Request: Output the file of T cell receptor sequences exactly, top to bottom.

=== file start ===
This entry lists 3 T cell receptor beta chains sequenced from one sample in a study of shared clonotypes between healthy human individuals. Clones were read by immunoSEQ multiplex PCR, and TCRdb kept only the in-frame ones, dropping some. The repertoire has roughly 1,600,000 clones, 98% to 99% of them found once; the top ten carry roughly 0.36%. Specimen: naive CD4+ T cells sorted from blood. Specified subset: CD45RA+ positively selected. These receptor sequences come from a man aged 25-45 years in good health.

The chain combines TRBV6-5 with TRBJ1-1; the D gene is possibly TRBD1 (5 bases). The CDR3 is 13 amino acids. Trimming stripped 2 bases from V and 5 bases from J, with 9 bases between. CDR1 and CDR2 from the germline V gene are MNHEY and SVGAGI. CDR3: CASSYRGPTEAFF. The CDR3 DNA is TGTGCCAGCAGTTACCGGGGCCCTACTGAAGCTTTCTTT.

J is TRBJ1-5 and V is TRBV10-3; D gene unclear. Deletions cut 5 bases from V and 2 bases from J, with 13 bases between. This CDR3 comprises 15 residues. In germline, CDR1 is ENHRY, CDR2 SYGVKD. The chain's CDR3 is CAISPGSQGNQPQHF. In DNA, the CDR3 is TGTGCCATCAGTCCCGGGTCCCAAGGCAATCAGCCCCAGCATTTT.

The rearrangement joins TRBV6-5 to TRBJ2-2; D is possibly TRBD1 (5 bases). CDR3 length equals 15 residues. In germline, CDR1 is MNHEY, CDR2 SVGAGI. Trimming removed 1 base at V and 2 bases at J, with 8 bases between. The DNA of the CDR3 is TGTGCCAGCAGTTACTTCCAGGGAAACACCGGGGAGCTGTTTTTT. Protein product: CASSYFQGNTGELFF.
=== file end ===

This entry lists 3 T cell receptor beta chains sequenced from one sample in a study of shared clonotypes between healthy human individuals. Clones were read by immunoSEQ multiplex PCR, and TCRdb kept only the in-frame ones, dropping some. The repertoire has roughly 1,600,000 clones, 98% to 99% of them found once; the top ten carry roughly 0.36%. Specimen: naive CD4+ T cells sorted from blood. Specified subset: CD45RA+ positively selected. These receptor sequences come from a man aged 25-45 years in good health.

The chain combines TRBV6-5 with TRBJ1-1; the D gene is possibly TRBD1 (5 bases). The CDR3 is 13 amino acids. Trimming stripped 2 bases from V and 5 bases from J, with 9 bases between. CDR1 and CDR2 from the germline V gene are MNHEY and SVGAGI. CDR3: CASSYRGPTEAFF. The CDR3 DNA is TGTGCCAGCAGTTACCGGGGCCCTACTGAAGCTTTCTTT.

J is TRBJ1-5 and V is TRBV10-3; D gene unclear. Deletions cut 5 bases from V and 2 bases from J, with 13 bases between. This CDR3 comprises 15 residues. In germline, CDR1 is ENHRY, CDR2 SYGVKD. The chain's CDR3 is CAISPGSQGNQPQHF. In DNA, the CDR3 is TGTGCCATCAGTCCCGGGTCCCAAGGCAATCAGCCCCAGCATTTT.

The rearrangement joins TRBV6-5 to TRBJ2-2; D is possibly TRBD1 (5 bases). CDR3 length equals 15 residues. In germline, CDR1 is MNHEY, CDR2 SVGAGI. Trimming removed 1 base at V and 2 bases at J, with 8 bases between. The DNA of the CDR3 is TGTGCCAGCAGTTACTTCCAGGGAAACACCGGGGAGCTGTTTTTT. Protein product: CASSYFQGNTGELFF.